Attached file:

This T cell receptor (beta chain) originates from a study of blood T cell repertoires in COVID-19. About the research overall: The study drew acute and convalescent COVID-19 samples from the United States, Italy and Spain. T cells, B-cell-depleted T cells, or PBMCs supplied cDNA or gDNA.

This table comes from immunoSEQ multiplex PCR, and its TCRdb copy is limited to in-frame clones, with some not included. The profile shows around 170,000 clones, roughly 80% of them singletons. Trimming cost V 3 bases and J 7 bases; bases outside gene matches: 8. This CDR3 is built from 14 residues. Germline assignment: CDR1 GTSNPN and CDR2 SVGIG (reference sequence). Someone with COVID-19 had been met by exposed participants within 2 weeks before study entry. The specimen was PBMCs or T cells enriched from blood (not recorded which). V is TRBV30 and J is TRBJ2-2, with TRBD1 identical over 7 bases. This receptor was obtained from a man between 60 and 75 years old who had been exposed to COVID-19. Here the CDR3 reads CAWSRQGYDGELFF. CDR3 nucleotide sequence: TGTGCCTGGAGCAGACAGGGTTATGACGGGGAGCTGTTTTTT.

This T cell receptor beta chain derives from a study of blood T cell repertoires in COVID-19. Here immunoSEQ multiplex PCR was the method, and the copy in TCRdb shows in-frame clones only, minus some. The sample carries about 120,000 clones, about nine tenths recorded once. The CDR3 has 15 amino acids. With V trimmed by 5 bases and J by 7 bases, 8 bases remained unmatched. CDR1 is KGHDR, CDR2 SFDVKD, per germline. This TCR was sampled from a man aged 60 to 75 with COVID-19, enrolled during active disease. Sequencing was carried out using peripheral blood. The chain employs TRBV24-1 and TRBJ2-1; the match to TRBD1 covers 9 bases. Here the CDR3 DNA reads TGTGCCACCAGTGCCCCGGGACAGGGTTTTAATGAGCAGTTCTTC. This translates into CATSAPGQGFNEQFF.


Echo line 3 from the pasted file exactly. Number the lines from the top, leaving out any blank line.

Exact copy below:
This T cell receptor beta chain derives from a study of blood T cell repertoires in COVID-19. Here immunoSEQ multiplex PCR was the method, and the copy in TCRdb shows in-frame clones only, minus some. The sample carries about 120,000 clones, about nine tenths recorded once. The CDR3 has 15 amino acids. With V trimmed by 5 bases and J by 7 bases, 8 bases remained unmatched. CDR1 is KGHDR, CDR2 SFDVKD, per germline. This TCR was sampled from a man aged 60 to 75 with COVID-19, enrolled during active disease. Sequencing was carried out using peripheral blood. The chain employs TRBV24-1 and TRBJ2-1; the match to TRBD1 covers 9 bases. Here the CDR3 DNA reads TGTGCCACCAGTGCCCCGGGACAGGGTTTTAATGAGCAGTTCTTC. This translates into CATSAPGQGFNEQFF.